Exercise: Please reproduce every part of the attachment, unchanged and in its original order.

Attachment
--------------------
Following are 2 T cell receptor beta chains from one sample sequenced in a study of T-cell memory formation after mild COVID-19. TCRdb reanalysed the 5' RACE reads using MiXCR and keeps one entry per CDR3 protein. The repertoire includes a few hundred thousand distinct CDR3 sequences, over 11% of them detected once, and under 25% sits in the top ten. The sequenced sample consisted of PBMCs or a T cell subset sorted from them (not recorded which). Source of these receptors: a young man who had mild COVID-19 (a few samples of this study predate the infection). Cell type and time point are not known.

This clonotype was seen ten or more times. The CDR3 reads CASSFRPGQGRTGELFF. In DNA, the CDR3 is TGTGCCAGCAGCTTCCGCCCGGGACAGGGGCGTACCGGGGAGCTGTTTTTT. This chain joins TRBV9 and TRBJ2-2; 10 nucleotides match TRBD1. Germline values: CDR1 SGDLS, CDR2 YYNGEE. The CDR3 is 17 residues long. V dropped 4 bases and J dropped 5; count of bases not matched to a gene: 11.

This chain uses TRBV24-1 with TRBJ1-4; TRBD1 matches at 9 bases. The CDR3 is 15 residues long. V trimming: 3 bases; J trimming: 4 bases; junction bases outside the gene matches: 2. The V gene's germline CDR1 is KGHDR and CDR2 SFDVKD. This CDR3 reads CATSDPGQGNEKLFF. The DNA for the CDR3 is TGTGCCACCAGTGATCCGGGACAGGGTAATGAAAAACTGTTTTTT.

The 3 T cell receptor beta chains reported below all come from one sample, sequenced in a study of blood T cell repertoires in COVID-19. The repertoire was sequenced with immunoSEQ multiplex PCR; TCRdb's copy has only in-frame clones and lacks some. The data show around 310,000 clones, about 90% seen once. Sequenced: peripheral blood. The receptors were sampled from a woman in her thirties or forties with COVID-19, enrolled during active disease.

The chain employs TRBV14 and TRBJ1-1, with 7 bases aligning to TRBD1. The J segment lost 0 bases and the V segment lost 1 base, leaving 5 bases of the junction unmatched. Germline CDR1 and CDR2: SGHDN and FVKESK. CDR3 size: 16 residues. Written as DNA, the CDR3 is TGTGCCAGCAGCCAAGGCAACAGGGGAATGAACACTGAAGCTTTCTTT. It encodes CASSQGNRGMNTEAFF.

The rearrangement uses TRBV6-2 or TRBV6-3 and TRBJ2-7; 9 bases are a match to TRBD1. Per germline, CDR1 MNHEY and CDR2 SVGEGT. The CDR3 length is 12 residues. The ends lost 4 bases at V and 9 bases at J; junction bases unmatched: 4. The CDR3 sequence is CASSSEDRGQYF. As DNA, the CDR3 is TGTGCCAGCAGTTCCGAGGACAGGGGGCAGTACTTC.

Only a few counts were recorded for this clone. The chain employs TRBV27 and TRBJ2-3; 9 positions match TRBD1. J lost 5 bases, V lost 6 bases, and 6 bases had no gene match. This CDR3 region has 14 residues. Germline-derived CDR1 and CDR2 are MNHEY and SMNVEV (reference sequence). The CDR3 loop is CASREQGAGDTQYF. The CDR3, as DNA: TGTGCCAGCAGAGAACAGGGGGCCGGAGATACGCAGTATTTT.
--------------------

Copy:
Following are 2 T cell receptor beta chains from one sample sequenced in a study of T-cell memory formation after mild COVID-19. TCRdb reanalysed the 5' RACE reads using MiXCR and keeps one entry per CDR3 protein. The repertoire includes a few hundred thousand distinct CDR3 sequences, over 11% of them detected once, and under 25% sits in the top ten. The sequenced sample consisted of PBMCs or a T cell subset sorted from them (not recorded which). Source of these receptors: a young man who had mild COVID-19 (a few samples of this study predate the infection). Cell type and time point are not known.

This clonotype was seen ten or more times. The CDR3 reads CASSFRPGQGRTGELFF. In DNA, the CDR3 is TGTGCCAGCAGCTTCCGCCCGGGACAGGGGCGTACCGGGGAGCTGTTTTTT. This chain joins TRBV9 and TRBJ2-2; 10 nucleotides match TRBD1. Germline values: CDR1 SGDLS, CDR2 YYNGEE. The CDR3 is 17 residues long. V dropped 4 bases and J dropped 5; count of bases not matched to a gene: 11.

This chain uses TRBV24-1 with TRBJ1-4; TRBD1 matches at 9 bases. The CDR3 is 15 residues long. V trimming: 3 bases; J trimming: 4 bases; junction bases outside the gene matches: 2. The V gene's germline CDR1 is KGHDR and CDR2 SFDVKD. This CDR3 reads CATSDPGQGNEKLFF. The DNA for the CDR3 is TGTGCCACCAGTGATCCGGGACAGGGTAATGAAAAACTGTTTTTT.

The 3 T cell receptor beta chains reported below all come from one sample, sequenced in a study of blood T cell repertoires in COVID-19. The repertoire was sequenced with immunoSEQ multiplex PCR; TCRdb's copy has only in-frame clones and lacks some. The data show around 310,000 clones, about 90% seen once. Sequenced: peripheral blood. The receptors were sampled from a woman in her thirties or forties with COVID-19, enrolled during active disease.

The chain employs TRBV14 and TRBJ1-1, with 7 bases aligning to TRBD1. The J segment lost 0 bases and the V segment lost 1 base, leaving 5 bases of the junction unmatched. Germline CDR1 and CDR2: SGHDN and FVKESK. CDR3 size: 16 residues. Written as DNA, the CDR3 is TGTGCCAGCAGCCAAGGCAACAGGGGAATGAACACTGAAGCTTTCTTT. It encodes CASSQGNRGMNTEAFF.

The rearrangement uses TRBV6-2 or TRBV6-3 and TRBJ2-7; 9 bases are a match to TRBD1. Per germline, CDR1 MNHEY and CDR2 SVGEGT. The CDR3 length is 12 residues. The ends lost 4 bases at V and 9 bases at J; junction bases unmatched: 4. The CDR3 sequence is CASSSEDRGQYF. As DNA, the CDR3 is TGTGCCAGCAGTTCCGAGGACAGGGGGCAGTACTTC.

Only a few counts were recorded for this clone. The chain employs TRBV27 and TRBJ2-3; 9 positions match TRBD1. J lost 5 bases, V lost 6 bases, and 6 bases had no gene match. This CDR3 region has 14 residues. Germline-derived CDR1 and CDR2 are MNHEY and SMNVEV (reference sequence). The CDR3 loop is CASREQGAGDTQYF. The CDR3, as DNA: TGTGCCAGCAGAGAACAGGGGGCCGGAGATACGCAGTATTTT.